At 412 pounds full of fuel, the Bullet G5 Deluxe is a breeze to manage, and a 31.5-inch seat height (28 inches on the Classic) only streamlines the process. 1950s cues abound, including thigh pads on the teardrop-style tank, extended fenders, and the chromed muffler. The body work is all metal too—not plastic. The Deluxe bears a long bench saddle and fork gaiters, while the Classic rocks covered forks and a solo seat with dual springs underneath.
An easy step into the saddle, and you settle into a head up/back straight/arms slightly extended riding position. The narrow gas tank doesn’t splay your legs apart, and with the air filter, fuse relays and tool kit now integrated into the frame, leg movement isn’t restricted either.
Glancing down into the cockpit of either machine reveals Spartan instrumentation. There are no distracting LED readouts or high-zoot backlighting—you’ve got a speedometer, odometer, ignition slot, and a low fuel warning light clustered onto the headlight nacelle. That’s it. Fortunately, an EFI enrichment lever on the bar helps kick in the 02 sensor on cold mornings. Switchgear seems to be classic Japanese, but otherwise, this machine is all about simplicity.
After Fisher gave me a few pointers on the subtleties of the improved Bullet, I soon had it cranked over and onto the roadway. That 500cc motor might feature modern electronic fuel injection, but once underway, I realized that I shouldn’t expect thoroughly modern performance. The thumper pulse was blissfully raw and mechanical, but with a claimed 27.2 horsepower, the newest Bullets aren’t exactly a thrasher’s dream. Still, if you’re a member of the It’s More Fun to Ride a Slow Bike Fast club, then you’ll be firmly in your element. The alloy-construction engine revs better than older Enfields (redline is 5500rpm), and you’ll find the G5 Deluxe to be happiest using low and mid range torque. That means a 65mph cruise is probably the sweetest spot; be prepared for noticeably more vibes above 75mph. I found the Deluxe topping out at about 85mph—downhill, with a brisk wind at my back—but with an under-stressed 8.5:1 compression ratio, the slappity-slapping thumper didn’t seem to sweat if I wound it up. The Bullets make handfuls of torque right from the start, in a lumpy way that can only make you grin. The new Enfield tranny has an easy clutch pull, and shifts are generally predictable (though we experienced one or two false Neutrals). Just be prepared to stir the cogs often, and push the engine to keep up with modern American traffic flow.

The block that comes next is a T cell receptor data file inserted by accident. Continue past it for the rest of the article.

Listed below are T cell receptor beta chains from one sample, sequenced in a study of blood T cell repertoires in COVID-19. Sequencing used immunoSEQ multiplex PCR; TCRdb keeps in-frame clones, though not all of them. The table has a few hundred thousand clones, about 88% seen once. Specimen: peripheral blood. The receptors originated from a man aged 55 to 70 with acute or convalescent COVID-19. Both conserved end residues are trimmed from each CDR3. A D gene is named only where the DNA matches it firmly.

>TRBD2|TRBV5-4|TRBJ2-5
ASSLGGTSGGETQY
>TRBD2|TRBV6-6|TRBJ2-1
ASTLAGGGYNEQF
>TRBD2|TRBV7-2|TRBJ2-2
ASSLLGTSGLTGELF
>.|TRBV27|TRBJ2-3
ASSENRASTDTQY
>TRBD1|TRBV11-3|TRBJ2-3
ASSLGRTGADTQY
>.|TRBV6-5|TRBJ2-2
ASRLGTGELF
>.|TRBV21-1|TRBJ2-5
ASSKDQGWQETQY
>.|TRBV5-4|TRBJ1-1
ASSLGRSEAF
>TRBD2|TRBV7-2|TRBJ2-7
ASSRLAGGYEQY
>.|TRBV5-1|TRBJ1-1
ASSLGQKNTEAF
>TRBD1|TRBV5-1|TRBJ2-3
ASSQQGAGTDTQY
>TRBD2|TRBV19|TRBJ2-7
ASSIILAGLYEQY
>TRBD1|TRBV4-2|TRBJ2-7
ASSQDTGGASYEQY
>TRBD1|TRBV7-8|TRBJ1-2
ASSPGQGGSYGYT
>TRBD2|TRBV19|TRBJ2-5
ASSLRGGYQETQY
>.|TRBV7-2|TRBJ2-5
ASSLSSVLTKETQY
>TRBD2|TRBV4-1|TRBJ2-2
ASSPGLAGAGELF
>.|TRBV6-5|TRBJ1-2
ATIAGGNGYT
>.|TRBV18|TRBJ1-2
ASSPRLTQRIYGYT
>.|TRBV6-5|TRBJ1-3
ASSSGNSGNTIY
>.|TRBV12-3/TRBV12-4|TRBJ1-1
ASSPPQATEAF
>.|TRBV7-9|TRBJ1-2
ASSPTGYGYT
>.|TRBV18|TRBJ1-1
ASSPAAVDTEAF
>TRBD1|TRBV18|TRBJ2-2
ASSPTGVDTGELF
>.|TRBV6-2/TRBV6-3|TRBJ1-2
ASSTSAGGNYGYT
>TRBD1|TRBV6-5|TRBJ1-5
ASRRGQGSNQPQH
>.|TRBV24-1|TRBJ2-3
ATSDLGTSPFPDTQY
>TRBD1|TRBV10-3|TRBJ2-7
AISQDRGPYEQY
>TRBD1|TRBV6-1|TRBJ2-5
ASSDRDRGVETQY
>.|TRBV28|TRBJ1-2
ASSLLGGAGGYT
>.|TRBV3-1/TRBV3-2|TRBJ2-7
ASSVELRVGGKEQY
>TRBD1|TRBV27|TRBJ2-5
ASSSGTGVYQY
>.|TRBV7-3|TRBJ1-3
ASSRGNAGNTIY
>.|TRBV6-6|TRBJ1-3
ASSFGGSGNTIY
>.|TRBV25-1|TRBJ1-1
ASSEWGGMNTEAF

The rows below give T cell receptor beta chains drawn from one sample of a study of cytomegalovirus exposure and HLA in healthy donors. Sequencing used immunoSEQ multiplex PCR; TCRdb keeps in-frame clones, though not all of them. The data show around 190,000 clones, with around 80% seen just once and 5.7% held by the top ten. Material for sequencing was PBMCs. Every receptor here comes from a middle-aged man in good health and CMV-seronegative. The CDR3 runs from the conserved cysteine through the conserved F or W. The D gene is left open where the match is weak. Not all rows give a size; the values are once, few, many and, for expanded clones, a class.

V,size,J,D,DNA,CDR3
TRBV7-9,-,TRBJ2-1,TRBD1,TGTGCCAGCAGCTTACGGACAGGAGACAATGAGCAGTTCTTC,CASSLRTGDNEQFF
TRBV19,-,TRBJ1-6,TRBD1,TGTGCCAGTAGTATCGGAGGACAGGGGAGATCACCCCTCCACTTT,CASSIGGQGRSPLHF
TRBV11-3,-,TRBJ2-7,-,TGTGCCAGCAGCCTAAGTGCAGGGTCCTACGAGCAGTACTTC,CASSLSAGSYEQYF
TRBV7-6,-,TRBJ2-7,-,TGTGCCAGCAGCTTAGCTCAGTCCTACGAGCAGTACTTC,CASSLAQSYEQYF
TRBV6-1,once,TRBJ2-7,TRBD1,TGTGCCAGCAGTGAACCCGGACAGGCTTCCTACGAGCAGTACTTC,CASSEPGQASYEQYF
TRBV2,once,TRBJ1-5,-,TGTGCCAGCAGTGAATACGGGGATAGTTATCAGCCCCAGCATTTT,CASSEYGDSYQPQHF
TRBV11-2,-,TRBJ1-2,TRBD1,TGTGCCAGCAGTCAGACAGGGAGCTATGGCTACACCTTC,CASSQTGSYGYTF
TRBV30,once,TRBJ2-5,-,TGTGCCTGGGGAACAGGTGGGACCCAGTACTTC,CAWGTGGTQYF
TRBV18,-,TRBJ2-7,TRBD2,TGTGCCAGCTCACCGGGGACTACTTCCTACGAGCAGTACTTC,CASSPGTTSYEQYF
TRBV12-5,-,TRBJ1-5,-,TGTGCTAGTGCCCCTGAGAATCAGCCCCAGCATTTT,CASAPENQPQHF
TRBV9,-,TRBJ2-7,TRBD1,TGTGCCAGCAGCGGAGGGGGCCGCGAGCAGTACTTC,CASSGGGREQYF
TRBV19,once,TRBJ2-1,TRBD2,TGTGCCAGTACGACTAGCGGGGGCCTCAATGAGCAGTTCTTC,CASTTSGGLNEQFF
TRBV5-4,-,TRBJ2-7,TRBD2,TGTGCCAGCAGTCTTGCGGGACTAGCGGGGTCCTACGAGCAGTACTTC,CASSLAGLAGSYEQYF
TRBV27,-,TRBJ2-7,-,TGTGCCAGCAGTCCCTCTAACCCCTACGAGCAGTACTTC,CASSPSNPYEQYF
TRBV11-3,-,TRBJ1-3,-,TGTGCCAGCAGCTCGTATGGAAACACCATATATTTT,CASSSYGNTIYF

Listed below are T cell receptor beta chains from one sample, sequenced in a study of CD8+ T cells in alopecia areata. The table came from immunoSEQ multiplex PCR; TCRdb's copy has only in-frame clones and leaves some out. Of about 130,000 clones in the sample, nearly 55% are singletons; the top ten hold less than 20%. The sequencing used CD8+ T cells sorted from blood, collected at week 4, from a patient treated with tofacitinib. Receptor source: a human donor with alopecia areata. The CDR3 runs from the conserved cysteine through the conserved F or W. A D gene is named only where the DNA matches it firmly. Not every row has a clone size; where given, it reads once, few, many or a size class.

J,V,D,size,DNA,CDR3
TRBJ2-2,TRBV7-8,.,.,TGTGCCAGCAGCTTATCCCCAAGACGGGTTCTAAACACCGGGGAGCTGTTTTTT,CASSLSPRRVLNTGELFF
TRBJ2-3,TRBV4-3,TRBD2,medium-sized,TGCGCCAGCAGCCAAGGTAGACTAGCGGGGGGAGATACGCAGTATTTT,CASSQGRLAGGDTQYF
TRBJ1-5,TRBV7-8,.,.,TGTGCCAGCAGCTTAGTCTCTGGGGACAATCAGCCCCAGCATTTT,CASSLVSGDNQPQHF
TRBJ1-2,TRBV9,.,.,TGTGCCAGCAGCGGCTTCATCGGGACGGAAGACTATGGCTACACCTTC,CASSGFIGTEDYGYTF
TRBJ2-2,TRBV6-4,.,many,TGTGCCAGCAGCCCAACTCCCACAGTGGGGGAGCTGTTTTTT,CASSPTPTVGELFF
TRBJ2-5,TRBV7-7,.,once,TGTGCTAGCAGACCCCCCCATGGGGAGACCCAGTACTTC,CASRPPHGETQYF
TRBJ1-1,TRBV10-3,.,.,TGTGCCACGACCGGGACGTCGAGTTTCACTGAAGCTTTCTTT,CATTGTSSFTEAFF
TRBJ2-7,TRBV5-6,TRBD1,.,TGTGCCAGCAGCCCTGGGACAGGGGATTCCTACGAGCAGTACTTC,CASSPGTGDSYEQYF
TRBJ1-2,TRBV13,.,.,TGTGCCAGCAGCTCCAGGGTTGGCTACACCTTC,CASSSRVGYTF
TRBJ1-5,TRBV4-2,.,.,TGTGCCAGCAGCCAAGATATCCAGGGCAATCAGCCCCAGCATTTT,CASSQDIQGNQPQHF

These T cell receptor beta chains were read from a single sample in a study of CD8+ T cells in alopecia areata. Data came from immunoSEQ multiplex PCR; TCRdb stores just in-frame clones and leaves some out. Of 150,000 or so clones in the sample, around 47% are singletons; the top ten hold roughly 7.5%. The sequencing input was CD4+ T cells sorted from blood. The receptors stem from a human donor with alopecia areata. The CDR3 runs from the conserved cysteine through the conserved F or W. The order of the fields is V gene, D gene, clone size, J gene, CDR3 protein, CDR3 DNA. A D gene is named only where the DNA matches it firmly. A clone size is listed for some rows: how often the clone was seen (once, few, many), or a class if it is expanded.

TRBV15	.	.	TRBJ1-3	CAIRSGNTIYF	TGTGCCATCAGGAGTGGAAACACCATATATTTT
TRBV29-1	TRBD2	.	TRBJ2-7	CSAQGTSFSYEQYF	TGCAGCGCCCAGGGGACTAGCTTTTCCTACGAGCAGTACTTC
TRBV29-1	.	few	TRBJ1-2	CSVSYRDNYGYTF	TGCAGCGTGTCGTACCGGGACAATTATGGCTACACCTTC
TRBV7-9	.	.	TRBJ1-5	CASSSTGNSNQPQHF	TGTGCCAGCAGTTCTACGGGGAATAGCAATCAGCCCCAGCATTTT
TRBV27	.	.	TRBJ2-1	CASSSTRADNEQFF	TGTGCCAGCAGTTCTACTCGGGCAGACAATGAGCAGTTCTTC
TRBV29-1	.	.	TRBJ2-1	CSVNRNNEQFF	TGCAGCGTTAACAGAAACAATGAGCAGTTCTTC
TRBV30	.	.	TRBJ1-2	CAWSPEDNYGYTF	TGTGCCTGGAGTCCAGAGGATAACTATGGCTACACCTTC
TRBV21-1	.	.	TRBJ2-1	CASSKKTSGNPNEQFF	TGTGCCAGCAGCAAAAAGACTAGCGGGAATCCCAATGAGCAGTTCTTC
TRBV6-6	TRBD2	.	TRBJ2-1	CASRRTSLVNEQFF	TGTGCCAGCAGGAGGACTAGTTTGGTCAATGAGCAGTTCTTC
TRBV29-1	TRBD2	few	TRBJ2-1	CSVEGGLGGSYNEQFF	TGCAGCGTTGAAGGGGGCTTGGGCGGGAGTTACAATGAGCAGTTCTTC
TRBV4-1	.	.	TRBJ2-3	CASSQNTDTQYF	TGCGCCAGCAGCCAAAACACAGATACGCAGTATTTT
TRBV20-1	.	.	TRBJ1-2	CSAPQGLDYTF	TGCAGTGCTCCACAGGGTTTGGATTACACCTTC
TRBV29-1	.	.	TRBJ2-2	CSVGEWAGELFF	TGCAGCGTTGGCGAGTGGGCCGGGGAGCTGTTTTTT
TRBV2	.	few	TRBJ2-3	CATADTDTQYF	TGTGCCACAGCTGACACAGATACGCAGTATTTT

With a friendly 54-inch wheelbase, either Bullet is more than happy to sway back and forth from corner to corner. Handling on the Deluxe is not exactly what you’d call sharp, but if you use the wide, flat pullback bars smoothly, the taller Bullet carries itself through the turns respectably on its old-style 19-inch tires. The Bullet Classic is even more impressive, and with its smaller diameter, thicker tires and different rake, offers up a different feel with surprising nimbleness. Its rollicking willingness to descend down through the twisty bits of the Historic Columbia River Highway seemed perfectly matched to the pace of this old, narrow road. Because seat height is lower on the Classic, it’s also more confidence-inspiring for beginning riders.